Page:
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  1. #1
    Join Date
    Oct 2009
    Posts
    11

    Unanswered: .fmt and Bulk Insert importing Bad Data

    I am importing a .fmt for a bulk insert, but, it is causing the data to be incorrect. here is the .fmt file:

    8.0
    12
    1 SQLCHAR 0 255 "\t" 1 Allied ""
    2 SQLCHAR 0 255 "\t" 2 Mfr ""
    3 SQLCHAR 0 255 "\t" 3 Mfr ""
    4 SQLCHAR 0 255 "\t" 4 Product ""
    5 SQLINT 0 4 "\t" 5 Price ""
    6 SQLCHAR 0 255 "\t" 6 UOM ""
    7 SQLINT 0 4 "\t" 7 Lead ""
    8 SQLINT 0 4 "\t" 8 Sells ""
    9 SQLINT 0 4 "\t" 9 Available ""
    10 SQLINT 0 4 "\t" 10 Min ""
    11 SQLINT 0 4 "\t" 11 Catalog ""
    12 SQLCHAR 0 255 "\r\n" 12 URL ""

    this is coming from a tab deliminated text file. I read somewhere that everything should be SQLCHAR for text files; however, when I change them, then I get an invalid

    When I run it as SQLINT, I get no erros; however, I get bad data. Example:

    What should be data of 1, results on the import of 153104672.

    Any ideas?

  2. #2
    Join Date
    Nov 2002
    Location
    Jersey
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    10,322
    well if it's delimited you don't need a format file

    try loading it with bcp...
    Brett
    8-)

    It's a Great Day for America everybody!

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    The physical order of data in a database has no meaning.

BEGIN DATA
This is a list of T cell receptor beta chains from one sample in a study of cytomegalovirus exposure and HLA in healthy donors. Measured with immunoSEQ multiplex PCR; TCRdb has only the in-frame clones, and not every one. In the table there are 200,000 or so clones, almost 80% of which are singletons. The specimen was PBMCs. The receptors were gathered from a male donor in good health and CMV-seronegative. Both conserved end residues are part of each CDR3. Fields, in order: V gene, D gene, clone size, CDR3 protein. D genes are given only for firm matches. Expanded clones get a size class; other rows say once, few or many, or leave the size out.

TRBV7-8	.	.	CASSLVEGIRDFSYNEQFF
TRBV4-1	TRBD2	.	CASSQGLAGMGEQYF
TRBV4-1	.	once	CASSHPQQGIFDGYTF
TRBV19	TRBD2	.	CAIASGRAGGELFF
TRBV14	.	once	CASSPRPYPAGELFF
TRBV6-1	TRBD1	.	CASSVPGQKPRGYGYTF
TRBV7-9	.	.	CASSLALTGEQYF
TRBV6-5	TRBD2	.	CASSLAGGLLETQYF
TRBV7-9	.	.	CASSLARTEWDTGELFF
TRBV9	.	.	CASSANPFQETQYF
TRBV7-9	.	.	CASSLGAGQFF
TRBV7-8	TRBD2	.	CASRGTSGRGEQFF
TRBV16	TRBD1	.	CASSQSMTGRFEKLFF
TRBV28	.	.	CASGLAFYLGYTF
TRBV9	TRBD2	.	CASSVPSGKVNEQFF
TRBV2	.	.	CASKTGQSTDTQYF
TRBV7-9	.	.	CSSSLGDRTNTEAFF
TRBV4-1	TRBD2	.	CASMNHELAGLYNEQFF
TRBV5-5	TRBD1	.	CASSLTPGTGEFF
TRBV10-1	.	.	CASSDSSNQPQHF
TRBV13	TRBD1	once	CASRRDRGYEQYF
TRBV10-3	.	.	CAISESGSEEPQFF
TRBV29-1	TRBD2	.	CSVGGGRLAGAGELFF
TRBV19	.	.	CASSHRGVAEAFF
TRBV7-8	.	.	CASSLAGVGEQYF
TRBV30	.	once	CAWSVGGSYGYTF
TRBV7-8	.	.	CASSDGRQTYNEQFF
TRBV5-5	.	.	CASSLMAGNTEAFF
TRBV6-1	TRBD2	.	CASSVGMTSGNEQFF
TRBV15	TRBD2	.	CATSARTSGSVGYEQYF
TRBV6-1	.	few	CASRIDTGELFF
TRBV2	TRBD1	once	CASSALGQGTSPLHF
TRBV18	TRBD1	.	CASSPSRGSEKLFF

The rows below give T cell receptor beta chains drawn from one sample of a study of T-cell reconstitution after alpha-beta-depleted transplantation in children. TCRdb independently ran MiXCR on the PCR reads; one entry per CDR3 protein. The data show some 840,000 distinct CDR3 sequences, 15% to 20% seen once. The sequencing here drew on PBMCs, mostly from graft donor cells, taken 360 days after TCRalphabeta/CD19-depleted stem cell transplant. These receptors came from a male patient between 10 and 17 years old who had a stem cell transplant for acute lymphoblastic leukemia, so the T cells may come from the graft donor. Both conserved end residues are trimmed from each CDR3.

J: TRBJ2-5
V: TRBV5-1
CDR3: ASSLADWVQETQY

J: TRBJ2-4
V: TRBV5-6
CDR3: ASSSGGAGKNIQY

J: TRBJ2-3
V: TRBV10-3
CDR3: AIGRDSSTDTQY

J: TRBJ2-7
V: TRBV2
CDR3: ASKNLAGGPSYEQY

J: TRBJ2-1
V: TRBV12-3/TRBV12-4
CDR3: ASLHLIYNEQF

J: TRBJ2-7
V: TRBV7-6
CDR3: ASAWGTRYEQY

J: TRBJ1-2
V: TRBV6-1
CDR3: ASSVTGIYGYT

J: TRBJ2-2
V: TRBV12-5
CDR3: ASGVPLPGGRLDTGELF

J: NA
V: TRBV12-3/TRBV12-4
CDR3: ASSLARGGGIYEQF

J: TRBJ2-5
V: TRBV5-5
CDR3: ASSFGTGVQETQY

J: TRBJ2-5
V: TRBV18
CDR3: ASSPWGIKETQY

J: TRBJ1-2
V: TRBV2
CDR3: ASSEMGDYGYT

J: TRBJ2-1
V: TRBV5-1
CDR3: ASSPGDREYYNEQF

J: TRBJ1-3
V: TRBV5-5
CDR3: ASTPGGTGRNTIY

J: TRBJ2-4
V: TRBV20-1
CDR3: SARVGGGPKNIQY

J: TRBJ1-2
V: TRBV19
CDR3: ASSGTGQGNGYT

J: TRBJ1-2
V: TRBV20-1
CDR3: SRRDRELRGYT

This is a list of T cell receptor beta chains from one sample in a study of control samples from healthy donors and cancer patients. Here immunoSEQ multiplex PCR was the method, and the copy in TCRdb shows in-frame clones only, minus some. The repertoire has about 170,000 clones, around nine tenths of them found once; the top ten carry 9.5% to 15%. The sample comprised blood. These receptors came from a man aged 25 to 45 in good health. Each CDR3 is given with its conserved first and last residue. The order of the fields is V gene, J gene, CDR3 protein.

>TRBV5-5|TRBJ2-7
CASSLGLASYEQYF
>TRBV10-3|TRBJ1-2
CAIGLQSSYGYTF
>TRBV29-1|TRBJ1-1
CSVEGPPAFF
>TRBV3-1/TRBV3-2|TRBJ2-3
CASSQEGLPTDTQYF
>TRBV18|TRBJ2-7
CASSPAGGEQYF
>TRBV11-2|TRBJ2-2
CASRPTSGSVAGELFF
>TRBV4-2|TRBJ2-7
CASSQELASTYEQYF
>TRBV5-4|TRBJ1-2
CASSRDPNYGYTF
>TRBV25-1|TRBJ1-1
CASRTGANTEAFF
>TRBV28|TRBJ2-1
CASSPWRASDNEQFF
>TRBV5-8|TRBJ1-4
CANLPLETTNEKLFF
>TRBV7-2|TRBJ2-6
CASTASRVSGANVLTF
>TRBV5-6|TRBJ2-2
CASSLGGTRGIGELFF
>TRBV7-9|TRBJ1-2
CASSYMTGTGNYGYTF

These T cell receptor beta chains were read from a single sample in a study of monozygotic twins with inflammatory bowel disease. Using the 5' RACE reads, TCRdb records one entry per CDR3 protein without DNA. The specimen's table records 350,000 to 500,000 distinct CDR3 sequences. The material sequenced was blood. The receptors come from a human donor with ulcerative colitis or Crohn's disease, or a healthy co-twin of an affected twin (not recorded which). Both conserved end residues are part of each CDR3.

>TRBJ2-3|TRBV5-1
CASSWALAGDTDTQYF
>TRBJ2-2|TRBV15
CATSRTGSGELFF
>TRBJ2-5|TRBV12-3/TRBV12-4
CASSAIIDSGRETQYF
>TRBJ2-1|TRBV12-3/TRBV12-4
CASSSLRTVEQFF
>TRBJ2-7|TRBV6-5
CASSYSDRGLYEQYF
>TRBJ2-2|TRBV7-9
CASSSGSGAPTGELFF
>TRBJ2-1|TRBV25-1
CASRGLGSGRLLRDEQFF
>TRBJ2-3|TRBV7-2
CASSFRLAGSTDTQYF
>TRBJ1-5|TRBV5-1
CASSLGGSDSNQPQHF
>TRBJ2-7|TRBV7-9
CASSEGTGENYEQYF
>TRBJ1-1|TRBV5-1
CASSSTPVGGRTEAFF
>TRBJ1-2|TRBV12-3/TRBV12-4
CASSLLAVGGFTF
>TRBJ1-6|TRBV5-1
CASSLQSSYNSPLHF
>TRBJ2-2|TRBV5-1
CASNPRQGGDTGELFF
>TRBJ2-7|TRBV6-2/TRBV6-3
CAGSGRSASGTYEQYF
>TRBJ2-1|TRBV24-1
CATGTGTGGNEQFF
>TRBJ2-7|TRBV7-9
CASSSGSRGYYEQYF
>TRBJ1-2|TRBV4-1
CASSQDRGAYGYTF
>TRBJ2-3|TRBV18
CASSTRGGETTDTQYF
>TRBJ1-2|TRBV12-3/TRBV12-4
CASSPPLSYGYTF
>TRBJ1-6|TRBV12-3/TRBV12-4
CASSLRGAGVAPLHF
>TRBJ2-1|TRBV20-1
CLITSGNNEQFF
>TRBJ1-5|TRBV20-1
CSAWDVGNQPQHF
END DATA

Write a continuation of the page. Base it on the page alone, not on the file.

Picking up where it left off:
3. #3
    Join Date
    May 2005
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    South Africa
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    Provided Answers: 1
    SQLCHAR and SQLINT describe your file data type
    If your file data is plain (readable) text then you definitely need SQLCHAR
    With a tab delimited char file you should be able to use bcp -c
    i.e. no format file needed
    post your table ddl and some sample data if you need more help

  4. #4
    Join Date
    Oct 2009
    Posts
    11
    I need the .fmt file as I am not importing every column in the table. Here are my field types:

    1: varchar 255
    2: varchar 255
    3: varchar 255
    4: varchar 255
    5: float 8
    6: varchar 255
    7: int 4
    8: int 4
    9: int 4
    10: int 4
    11: varchar 255
    12: int 4

  5. #5
    Join Date
    Nov 2002
    Location
    Jersey
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    But you are importing every field in the file...no?

    bcp it into a staging table, then move the data to the table

    BUT...the format card should match the table...and have zeroes where there is no data...If I remember correctly...
    Brett
    8-)

    It's a Great Day for America everybody!

    dbforums Yak CorralRadio 'Rita
    dbForums Member List
    I'm Good Once as I ever was

    The physical order of data in a database has no meaning.

  6. #6
    Join Date
    Oct 2009
    Posts
    11
    The importing file will have roughly 35k records, so I'd rather not import them into a temp table, then push them to another table.